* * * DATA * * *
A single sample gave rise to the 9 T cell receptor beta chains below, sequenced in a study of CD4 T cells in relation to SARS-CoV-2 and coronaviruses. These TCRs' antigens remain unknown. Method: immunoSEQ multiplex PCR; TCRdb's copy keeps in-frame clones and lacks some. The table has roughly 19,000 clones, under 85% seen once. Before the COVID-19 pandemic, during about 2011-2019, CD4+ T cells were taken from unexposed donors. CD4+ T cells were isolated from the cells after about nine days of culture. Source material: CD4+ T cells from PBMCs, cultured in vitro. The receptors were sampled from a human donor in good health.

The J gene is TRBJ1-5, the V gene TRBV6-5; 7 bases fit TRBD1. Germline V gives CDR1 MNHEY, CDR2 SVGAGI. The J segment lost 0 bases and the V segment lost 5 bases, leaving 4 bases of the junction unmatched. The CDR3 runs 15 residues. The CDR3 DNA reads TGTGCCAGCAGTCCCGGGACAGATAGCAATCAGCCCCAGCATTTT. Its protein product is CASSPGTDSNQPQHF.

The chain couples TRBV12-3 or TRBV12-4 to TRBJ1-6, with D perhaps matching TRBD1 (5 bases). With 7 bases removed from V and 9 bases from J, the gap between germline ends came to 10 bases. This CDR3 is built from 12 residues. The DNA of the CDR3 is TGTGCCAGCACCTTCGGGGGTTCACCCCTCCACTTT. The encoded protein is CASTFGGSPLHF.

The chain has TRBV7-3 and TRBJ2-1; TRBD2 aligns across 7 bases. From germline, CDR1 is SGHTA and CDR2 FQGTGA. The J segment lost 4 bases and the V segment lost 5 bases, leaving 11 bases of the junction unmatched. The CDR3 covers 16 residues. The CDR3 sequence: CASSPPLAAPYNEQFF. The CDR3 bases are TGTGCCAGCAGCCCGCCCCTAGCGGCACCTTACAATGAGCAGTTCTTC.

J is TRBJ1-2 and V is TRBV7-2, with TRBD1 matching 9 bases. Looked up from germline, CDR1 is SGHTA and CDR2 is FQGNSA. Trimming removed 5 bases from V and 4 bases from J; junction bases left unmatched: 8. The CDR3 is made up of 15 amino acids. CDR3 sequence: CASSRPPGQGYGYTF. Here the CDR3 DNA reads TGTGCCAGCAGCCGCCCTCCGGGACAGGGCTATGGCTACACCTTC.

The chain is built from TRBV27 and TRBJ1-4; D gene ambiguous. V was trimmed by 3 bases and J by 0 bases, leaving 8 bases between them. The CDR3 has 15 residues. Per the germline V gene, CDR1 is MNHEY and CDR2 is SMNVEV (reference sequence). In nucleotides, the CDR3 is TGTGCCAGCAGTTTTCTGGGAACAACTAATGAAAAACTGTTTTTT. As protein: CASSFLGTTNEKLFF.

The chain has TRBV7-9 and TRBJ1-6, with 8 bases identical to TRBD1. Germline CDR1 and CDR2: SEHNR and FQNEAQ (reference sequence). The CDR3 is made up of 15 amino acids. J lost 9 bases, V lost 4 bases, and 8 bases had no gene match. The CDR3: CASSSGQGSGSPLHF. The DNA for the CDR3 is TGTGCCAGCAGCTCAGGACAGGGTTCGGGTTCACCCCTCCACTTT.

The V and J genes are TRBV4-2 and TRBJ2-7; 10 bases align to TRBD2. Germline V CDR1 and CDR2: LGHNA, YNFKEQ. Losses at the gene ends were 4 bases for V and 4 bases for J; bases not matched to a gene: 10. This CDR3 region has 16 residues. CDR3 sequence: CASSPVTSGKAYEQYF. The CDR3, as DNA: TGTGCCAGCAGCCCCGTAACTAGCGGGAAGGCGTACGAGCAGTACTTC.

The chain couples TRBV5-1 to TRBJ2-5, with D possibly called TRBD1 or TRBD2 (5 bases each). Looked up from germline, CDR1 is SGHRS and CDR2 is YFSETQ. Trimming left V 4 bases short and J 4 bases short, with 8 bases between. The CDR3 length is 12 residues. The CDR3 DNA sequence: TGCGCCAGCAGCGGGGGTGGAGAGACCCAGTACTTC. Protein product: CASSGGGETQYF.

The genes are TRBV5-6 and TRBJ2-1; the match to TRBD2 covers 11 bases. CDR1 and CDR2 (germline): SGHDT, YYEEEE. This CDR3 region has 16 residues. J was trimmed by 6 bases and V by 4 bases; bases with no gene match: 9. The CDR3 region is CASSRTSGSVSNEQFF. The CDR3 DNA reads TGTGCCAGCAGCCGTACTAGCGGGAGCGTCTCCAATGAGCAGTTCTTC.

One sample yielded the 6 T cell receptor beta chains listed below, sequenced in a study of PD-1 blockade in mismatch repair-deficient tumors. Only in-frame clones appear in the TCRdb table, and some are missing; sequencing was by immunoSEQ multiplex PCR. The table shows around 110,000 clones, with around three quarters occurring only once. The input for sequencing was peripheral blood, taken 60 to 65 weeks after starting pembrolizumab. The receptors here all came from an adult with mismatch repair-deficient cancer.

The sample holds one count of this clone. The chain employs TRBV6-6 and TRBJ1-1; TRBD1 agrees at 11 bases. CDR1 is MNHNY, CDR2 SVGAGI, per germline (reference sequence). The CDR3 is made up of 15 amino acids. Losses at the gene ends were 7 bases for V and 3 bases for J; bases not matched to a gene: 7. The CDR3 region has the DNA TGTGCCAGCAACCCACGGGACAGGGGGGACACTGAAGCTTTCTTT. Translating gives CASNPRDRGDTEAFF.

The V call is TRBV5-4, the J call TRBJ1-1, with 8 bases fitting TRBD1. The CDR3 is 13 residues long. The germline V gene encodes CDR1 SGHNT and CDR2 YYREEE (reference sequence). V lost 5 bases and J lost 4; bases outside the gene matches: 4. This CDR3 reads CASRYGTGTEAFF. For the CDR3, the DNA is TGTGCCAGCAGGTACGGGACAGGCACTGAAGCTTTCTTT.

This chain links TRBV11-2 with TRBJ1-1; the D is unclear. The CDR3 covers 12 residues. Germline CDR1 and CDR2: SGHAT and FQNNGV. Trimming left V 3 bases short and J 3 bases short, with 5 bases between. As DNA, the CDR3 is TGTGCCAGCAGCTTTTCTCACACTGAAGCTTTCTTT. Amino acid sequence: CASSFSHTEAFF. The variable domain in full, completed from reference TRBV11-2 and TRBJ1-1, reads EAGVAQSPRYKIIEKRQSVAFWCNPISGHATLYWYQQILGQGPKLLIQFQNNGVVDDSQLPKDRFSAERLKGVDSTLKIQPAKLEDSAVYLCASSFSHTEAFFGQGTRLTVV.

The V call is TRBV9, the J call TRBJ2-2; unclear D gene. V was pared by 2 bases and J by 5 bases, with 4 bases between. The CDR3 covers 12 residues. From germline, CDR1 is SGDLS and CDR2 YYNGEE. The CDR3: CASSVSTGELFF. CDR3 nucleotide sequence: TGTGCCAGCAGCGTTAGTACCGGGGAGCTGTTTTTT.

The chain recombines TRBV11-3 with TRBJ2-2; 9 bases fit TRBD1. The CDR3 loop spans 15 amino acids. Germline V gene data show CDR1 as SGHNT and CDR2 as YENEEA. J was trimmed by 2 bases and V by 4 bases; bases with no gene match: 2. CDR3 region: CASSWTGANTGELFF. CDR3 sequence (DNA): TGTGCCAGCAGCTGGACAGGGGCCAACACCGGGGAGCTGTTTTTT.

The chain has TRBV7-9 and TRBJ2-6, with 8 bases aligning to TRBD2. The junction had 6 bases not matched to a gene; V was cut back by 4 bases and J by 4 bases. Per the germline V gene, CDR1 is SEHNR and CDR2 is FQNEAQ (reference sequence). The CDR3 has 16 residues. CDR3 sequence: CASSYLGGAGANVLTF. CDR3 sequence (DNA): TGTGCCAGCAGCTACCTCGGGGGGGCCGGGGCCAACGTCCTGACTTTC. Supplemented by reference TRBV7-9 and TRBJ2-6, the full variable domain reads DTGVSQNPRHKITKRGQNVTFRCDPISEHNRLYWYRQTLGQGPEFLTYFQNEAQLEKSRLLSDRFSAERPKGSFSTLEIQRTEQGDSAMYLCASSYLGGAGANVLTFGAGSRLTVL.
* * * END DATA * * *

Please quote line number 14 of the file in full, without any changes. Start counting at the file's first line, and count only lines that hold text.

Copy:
This chain links TRBV11-2 with TRBJ1-1; the D is unclear. The CDR3 covers 12 residues. Germline CDR1 and CDR2: SGHAT and FQNNGV. Trimming left V 3 bases short and J 3 bases short, with 5 bases between. As DNA, the CDR3 is TGTGCCAGCAGCTTTTCTCACACTGAAGCTTTCTTT. Amino acid sequence: CASSFSHTEAFF. The variable domain in full, completed from reference TRBV11-2 and TRBJ1-1, reads EAGVAQSPRYKIIEKRQSVAFWCNPISGHATLYWYQQILGQGPKLLIQFQNNGVVDDSQLPKDRFSAERLKGVDSTLKIQPAKLEDSAVYLCASSFSHTEAFFGQGTRLTVV.